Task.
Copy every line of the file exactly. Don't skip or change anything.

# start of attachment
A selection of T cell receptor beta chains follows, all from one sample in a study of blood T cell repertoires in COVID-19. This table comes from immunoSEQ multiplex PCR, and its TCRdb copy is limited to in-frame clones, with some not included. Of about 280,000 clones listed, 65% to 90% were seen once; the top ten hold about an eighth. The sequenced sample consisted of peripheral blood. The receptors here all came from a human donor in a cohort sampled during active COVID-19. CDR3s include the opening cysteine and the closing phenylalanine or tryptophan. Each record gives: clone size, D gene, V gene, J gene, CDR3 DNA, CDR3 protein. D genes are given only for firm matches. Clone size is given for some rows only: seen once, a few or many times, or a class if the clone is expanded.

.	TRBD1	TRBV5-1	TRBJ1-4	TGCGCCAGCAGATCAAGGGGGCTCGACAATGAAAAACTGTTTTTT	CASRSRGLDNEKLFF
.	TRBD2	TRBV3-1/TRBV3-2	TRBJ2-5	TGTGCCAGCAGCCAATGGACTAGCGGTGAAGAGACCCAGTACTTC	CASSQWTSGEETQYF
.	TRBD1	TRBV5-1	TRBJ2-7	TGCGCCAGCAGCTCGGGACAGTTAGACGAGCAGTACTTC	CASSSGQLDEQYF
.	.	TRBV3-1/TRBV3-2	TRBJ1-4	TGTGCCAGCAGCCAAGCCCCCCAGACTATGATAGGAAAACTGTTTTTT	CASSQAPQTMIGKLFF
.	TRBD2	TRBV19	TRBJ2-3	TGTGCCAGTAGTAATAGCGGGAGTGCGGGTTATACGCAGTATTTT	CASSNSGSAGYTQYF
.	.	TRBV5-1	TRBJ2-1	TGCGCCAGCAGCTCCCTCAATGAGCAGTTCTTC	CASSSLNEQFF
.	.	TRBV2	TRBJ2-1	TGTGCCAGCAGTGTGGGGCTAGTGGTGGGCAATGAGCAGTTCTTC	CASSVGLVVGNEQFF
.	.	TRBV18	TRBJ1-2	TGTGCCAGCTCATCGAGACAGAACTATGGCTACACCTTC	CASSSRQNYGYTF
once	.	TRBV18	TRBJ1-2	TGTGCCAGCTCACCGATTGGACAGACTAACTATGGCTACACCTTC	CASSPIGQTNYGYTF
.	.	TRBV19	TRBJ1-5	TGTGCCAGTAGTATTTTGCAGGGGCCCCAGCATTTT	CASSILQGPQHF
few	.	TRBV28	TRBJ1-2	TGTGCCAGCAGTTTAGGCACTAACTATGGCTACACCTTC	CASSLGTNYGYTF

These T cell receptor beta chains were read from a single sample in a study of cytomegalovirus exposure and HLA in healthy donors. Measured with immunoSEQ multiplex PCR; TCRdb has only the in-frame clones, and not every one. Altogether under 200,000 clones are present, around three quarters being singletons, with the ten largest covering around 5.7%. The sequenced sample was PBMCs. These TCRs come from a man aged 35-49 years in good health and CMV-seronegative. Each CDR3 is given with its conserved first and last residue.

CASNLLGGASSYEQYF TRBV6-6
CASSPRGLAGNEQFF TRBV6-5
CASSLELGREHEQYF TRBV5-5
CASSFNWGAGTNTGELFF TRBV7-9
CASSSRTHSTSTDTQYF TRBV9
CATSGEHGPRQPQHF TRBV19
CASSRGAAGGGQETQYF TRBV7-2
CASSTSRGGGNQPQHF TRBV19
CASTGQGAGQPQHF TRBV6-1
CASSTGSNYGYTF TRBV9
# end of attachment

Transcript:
A selection of T cell receptor beta chains follows, all from one sample in a study of blood T cell repertoires in COVID-19. This table comes from immunoSEQ multiplex PCR, and its TCRdb copy is limited to in-frame clones, with some not included. Of about 280,000 clones listed, 65% to 90% were seen once; the top ten hold about an eighth. The sequenced sample consisted of peripheral blood. The receptors here all came from a human donor in a cohort sampled during active COVID-19. CDR3s include the opening cysteine and the closing phenylalanine or tryptophan. Each record gives: clone size, D gene, V gene, J gene, CDR3 DNA, CDR3 protein. D genes are given only for firm matches. Clone size is given for some rows only: seen once, a few or many times, or a class if the clone is expanded.

.	TRBD1	TRBV5-1	TRBJ1-4	TGCGCCAGCAGATCAAGGGGGCTCGACAATGAAAAACTGTTTTTT	CASRSRGLDNEKLFF
.	TRBD2	TRBV3-1/TRBV3-2	TRBJ2-5	TGTGCCAGCAGCCAATGGACTAGCGGTGAAGAGACCCAGTACTTC	CASSQWTSGEETQYF
.	TRBD1	TRBV5-1	TRBJ2-7	TGCGCCAGCAGCTCGGGACAGTTAGACGAGCAGTACTTC	CASSSGQLDEQYF
.	.	TRBV3-1/TRBV3-2	TRBJ1-4	TGTGCCAGCAGCCAAGCCCCCCAGACTATGATAGGAAAACTGTTTTTT	CASSQAPQTMIGKLFF
.	TRBD2	TRBV19	TRBJ2-3	TGTGCCAGTAGTAATAGCGGGAGTGCGGGTTATACGCAGTATTTT	CASSNSGSAGYTQYF
.	.	TRBV5-1	TRBJ2-1	TGCGCCAGCAGCTCCCTCAATGAGCAGTTCTTC	CASSSLNEQFF
.	.	TRBV2	TRBJ2-1	TGTGCCAGCAGTGTGGGGCTAGTGGTGGGCAATGAGCAGTTCTTC	CASSVGLVVGNEQFF
.	.	TRBV18	TRBJ1-2	TGTGCCAGCTCATCGAGACAGAACTATGGCTACACCTTC	CASSSRQNYGYTF
once	.	TRBV18	TRBJ1-2	TGTGCCAGCTCACCGATTGGACAGACTAACTATGGCTACACCTTC	CASSPIGQTNYGYTF
.	.	TRBV19	TRBJ1-5	TGTGCCAGTAGTATTTTGCAGGGGCCCCAGCATTTT	CASSILQGPQHF
few	.	TRBV28	TRBJ1-2	TGTGCCAGCAGTTTAGGCACTAACTATGGCTACACCTTC	CASSLGTNYGYTF

These T cell receptor beta chains were read from a single sample in a study of cytomegalovirus exposure and HLA in healthy donors. Measured with immunoSEQ multiplex PCR; TCRdb has only the in-frame clones, and not every one. Altogether under 200,000 clones are present, around three quarters being singletons, with the ten largest covering around 5.7%. The sequenced sample was PBMCs. These TCRs come from a man aged 35-49 years in good health and CMV-seronegative. Each CDR3 is given with its conserved first and last residue.

CASNLLGGASSYEQYF TRBV6-6
CASSPRGLAGNEQFF TRBV6-5
CASSLELGREHEQYF TRBV5-5
CASSFNWGAGTNTGELFF TRBV7-9
CASSSRTHSTSTDTQYF TRBV9
CATSGEHGPRQPQHF TRBV19
CASSRGAAGGGQETQYF TRBV7-2
CASSTSRGGGNQPQHF TRBV19
CASTGQGAGQPQHF TRBV6-1
CASSTGSNYGYTF TRBV9